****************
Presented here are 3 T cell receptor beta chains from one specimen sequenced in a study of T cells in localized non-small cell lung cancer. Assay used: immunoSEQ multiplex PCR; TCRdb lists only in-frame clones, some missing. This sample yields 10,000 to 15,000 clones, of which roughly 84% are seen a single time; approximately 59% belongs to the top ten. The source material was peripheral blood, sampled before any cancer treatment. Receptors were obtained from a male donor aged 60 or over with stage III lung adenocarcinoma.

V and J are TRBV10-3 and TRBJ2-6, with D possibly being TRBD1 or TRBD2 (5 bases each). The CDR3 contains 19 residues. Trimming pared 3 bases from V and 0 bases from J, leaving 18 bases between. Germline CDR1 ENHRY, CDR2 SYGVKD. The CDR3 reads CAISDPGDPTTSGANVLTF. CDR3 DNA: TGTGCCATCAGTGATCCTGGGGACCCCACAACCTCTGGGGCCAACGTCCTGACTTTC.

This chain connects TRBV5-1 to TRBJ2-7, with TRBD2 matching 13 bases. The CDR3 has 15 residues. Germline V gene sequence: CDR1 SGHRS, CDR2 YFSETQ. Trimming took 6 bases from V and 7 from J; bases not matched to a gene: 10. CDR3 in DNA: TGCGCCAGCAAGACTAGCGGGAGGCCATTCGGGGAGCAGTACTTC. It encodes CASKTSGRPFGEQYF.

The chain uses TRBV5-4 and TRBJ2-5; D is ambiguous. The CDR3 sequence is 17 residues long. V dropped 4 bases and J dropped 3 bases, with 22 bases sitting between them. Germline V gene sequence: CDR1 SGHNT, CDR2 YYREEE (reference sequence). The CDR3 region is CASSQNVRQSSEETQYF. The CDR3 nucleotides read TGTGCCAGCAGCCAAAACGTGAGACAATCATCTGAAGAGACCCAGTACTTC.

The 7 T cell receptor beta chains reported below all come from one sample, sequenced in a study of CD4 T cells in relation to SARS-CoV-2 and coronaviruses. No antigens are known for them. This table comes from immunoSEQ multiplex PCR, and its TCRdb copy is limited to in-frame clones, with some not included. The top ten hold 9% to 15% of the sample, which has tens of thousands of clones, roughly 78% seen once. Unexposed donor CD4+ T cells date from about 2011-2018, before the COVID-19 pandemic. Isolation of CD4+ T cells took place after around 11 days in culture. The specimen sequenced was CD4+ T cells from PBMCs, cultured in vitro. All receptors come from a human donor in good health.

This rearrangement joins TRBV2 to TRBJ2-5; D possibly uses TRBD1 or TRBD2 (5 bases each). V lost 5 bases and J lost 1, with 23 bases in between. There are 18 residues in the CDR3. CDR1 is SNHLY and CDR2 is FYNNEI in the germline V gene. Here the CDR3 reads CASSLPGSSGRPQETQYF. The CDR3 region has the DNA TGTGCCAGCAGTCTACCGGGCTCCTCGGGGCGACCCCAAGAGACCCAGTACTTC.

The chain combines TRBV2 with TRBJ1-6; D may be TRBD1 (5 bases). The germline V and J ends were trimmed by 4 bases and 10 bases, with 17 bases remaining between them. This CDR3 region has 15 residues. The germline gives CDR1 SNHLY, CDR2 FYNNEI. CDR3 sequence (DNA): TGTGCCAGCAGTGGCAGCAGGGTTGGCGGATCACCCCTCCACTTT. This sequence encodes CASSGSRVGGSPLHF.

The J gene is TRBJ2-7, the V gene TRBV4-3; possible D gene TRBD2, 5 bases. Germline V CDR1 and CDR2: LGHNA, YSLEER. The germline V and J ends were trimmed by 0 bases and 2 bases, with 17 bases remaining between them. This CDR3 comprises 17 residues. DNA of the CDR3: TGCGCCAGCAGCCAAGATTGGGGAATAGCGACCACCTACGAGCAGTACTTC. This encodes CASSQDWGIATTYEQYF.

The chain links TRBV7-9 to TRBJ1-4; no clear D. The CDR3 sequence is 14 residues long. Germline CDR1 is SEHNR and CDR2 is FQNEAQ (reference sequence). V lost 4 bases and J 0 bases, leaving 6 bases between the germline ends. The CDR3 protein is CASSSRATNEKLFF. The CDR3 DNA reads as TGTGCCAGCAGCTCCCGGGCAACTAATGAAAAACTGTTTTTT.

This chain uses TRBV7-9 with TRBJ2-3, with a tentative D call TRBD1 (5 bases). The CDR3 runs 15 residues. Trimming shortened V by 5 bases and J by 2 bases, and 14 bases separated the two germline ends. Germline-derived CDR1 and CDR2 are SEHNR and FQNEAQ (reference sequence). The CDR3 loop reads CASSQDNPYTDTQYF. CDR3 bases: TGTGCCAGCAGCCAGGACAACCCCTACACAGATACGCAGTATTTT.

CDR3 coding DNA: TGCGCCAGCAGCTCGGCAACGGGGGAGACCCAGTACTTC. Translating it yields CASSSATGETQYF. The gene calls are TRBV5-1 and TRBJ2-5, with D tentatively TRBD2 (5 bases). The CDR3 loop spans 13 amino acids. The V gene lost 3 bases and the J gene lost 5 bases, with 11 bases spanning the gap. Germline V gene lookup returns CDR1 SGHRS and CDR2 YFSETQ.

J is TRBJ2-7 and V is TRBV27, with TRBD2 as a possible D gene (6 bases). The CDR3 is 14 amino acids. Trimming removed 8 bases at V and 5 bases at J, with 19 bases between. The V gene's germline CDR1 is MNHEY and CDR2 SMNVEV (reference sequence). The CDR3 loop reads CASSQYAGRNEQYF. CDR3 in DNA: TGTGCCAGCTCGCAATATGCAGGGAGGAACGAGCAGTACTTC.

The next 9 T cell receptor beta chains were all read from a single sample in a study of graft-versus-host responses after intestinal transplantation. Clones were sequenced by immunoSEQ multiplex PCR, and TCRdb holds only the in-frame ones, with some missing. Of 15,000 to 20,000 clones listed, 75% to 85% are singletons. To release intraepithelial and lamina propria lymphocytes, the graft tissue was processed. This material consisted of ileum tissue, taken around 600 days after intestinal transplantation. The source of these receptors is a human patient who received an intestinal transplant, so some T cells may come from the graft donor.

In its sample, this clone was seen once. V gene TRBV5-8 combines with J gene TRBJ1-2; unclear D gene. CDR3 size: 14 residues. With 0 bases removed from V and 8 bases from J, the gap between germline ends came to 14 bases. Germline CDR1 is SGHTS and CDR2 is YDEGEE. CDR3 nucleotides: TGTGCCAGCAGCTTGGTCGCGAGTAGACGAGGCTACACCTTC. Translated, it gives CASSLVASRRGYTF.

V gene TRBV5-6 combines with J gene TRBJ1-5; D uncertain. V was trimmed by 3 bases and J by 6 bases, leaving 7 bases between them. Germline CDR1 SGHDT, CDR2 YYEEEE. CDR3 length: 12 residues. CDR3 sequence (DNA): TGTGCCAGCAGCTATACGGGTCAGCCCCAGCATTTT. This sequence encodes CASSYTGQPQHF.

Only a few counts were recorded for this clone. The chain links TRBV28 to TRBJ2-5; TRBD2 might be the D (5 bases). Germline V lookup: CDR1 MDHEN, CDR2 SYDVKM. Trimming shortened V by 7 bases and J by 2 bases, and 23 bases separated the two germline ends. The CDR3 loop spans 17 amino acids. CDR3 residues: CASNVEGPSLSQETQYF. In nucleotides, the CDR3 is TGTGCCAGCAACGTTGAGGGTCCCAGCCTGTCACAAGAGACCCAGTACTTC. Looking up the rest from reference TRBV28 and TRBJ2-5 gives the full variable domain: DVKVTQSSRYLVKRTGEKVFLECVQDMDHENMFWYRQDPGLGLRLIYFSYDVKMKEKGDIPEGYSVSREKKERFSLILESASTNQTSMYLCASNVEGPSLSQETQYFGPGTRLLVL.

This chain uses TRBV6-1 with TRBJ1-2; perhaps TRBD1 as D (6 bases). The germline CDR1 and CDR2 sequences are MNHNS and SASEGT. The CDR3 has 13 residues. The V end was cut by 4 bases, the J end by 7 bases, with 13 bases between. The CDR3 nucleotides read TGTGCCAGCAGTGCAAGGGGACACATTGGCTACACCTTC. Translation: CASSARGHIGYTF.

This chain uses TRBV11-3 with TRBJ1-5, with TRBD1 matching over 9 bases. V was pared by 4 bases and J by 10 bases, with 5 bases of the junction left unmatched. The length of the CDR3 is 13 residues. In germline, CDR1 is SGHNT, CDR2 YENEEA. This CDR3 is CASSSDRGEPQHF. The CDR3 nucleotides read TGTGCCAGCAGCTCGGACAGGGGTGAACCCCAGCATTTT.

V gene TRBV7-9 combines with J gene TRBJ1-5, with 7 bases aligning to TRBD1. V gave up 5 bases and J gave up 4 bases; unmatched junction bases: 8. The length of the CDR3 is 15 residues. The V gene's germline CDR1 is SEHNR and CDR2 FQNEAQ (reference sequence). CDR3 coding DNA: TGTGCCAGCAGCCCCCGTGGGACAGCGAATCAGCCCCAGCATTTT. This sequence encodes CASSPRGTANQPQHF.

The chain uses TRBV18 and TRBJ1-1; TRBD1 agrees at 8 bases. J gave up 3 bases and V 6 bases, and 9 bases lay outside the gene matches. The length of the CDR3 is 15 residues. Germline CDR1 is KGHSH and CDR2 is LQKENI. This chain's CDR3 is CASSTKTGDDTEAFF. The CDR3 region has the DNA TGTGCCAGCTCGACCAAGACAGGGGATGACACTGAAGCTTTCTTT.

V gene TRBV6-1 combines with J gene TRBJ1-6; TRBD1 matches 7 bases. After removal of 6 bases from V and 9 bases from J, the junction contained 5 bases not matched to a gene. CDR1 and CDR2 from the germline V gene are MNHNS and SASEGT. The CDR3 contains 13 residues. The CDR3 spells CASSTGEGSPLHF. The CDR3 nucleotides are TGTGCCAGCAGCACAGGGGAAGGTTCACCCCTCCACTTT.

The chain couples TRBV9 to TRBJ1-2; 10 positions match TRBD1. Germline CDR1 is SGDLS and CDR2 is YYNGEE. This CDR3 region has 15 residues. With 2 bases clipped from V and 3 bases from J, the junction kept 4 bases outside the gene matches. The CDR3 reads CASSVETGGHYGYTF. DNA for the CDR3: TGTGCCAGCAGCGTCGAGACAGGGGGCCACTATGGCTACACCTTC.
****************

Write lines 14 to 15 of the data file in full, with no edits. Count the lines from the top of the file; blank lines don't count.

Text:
In its sample, this clone was seen once. V gene TRBV5-8 combines with J gene TRBJ1-2; unclear D gene. CDR3 size: 14 residues. With 0 bases removed from V and 8 bases from J, the gap between germline ends came to 14 bases. Germline CDR1 is SGHTS and CDR2 is YDEGEE. CDR3 nucleotides: TGTGCCAGCAGCTTGGTCGCGAGTAGACGAGGCTACACCTTC. Translated, it gives CASSLVASRRGYTF.

V gene TRBV5-6 combines with J gene TRBJ1-5; D uncertain. V was trimmed by 3 bases and J by 6 bases, leaving 7 bases between them. Germline CDR1 SGHDT, CDR2 YYEEEE. CDR3 length: 12 residues. CDR3 sequence (DNA): TGTGCCAGCAGCTATACGGGTCAGCCCCAGCATTTT. This sequence encodes CASSYTGQPQHF.